With close to 30,000 residents, Balata refugee camp, located next to Nablus and Askar refugee camp, is the largest and most densely-populated refugee camp in the West Bank. Many of the residents are descendants of refugees from the 1948 war, most of them from Jaffa, Ramle, and Lyd (“Lod” in Hebrew).
The camp was established in 1950 by UNRWA, the UN Agency that provides aid and relief to Palestinian refugees across the Middle East, and is regarded as one of the bastions of Palestinian resistance. According to both Yafa Cultural Center and the Palestinian Health Ministry, over 200 residents of Balata have been killed by Israeli forces. In the past, the camp was identified with the Fatah party; today many speak about independent, non-party affiliated resistance fighters as well as armed gangs trying to take over the camp.
“I was 11 when the center was established. Today, those who founded it are either in Israeli prison or dead,” says Jamal, mentioning Nasser Awis, a resident of the camp who was sentenced to 14 successive life sentences in 2003 for leading the Tanzim militia in Balata during the Second Intifada.
“It’s important to state that today our goals are very different,” Jamal continues. “Even then we built the center so that kids could have a place to be, but today our goal is cultural resistance to the occupation and to provide community services to the camp. We don’t want the children of the camp to go through what we went through with the army, or to wander aimlessly outside.”
Jammal’s father is originally from the Haifa area, while his mother is from Tantura, a Palestinian village that was destroyed during the Nakba. “At five, during the First Intifada, I remember the army entering our home and beating my mother in front of me because she protected my brother or other children in the camp,” he says. “My brother was shot in the head during the First Intifada, while my other brother suffers from nerve damage because the army fired gas at him and his friends during a soccer game. After he got married, he was also hit by a shell, during the Second Intifada.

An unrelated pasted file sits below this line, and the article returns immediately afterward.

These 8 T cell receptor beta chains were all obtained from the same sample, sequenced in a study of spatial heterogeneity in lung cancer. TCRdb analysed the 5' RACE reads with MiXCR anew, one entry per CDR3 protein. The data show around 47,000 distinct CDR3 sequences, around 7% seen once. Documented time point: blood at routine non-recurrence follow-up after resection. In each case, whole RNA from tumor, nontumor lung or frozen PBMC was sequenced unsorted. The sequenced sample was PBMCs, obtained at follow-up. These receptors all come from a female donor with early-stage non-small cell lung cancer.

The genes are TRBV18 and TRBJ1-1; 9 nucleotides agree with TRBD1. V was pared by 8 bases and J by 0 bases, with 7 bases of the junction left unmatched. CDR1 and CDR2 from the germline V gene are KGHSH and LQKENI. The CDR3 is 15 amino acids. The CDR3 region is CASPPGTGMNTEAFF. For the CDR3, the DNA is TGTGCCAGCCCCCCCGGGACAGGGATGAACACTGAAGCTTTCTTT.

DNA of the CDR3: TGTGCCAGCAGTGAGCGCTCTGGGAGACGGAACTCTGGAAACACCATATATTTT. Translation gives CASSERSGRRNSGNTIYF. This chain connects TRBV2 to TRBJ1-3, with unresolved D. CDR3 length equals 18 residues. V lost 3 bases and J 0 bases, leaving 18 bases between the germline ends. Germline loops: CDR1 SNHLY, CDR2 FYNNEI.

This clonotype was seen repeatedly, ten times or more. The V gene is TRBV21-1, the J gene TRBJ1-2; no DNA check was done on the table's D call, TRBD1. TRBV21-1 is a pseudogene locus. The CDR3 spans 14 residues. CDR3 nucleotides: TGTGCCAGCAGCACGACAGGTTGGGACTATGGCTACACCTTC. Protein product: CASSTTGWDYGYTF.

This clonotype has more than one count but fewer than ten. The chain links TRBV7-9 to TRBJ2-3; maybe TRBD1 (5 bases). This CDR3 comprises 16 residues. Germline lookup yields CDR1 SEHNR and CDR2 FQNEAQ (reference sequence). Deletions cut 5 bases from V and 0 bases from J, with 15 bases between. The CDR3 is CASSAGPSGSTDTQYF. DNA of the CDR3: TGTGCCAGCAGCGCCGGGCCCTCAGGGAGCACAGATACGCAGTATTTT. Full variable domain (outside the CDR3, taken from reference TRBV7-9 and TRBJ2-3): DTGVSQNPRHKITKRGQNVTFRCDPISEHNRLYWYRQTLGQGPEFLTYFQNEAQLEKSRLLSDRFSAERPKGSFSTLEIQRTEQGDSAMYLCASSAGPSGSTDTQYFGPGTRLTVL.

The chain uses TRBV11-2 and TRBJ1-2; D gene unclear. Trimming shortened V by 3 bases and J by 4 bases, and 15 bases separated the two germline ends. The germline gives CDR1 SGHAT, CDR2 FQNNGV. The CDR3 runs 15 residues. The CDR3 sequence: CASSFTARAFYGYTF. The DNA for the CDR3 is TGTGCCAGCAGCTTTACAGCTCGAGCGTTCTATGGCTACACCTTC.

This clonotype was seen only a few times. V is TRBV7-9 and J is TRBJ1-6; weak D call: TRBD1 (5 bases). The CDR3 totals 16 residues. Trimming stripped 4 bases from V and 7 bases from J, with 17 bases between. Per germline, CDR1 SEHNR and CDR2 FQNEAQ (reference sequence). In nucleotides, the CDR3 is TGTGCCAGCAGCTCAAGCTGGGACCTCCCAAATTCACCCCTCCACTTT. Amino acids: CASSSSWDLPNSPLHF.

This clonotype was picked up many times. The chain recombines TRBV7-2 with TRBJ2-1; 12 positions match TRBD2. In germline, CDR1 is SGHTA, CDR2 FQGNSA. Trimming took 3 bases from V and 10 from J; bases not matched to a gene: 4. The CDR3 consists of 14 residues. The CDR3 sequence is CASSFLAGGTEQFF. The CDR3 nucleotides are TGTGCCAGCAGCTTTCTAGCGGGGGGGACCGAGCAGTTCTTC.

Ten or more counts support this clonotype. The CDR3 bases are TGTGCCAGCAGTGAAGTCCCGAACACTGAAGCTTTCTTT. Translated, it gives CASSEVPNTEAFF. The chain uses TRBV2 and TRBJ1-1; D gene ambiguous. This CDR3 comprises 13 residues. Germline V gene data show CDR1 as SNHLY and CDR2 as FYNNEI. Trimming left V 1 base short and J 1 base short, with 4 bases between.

“I was also wounded, during the Second Intifada. I was 16 and the army invaded the camp after the explosion in Netanya [the Park Hotel suicide bombing – R.Y.], even though those who carried out the operation weren’t even from the camp. There was a group of children who threw stones at a tank from a distance. One of the [tanks] fired a shell toward me. I stood next to three other children; two of us were killed and two others were wounded. I was in the intensive care unit for two weeks.”
One of the children killed was a good friend of Jammal’s brother, a moment that pushed him to join one of the armed groups in the camp. In 2004, the brother was sentenced to 10 years in prison. Jammal painfully describes how his brother could not attend their father’s funeral after he passed away in 2006.
I climb to the roof to see Balata from above. There I meet Adrian and Frida, two social work students from Lillehammer University in Norway, who are volunteering in the camp.
“We wanted to come to the largest refugee camp in the West Bank, it doesn’t worry me that there is trouble with the army sometimes,” says Adrian. “When you hear the army shooting in the camp, you understand the term ‘justified aggression.’ After all, it’s human nature to resist occupation. I am here to witness it. To try and help those who are discriminated against here.”
Adrian and Frida are hoping to work with children, as well as form a women’s discussion group. I ask them if there is something particular that characterizes the camp’s children. “Violence!” they both say in unison. “There is a normalized violence here that I have never witnessed,” says Frida. “It’s sad. It’s painful to see children play with each other violently in the camp, even if we understand why they act this way.”
The conversation shifts toward the causes of said violence: the constant tension of the army’s presence, the poverty and the crowdedness of the camp. Behavior patterns at all ages turn violent, particularly among children, they say. Even when they play with each other.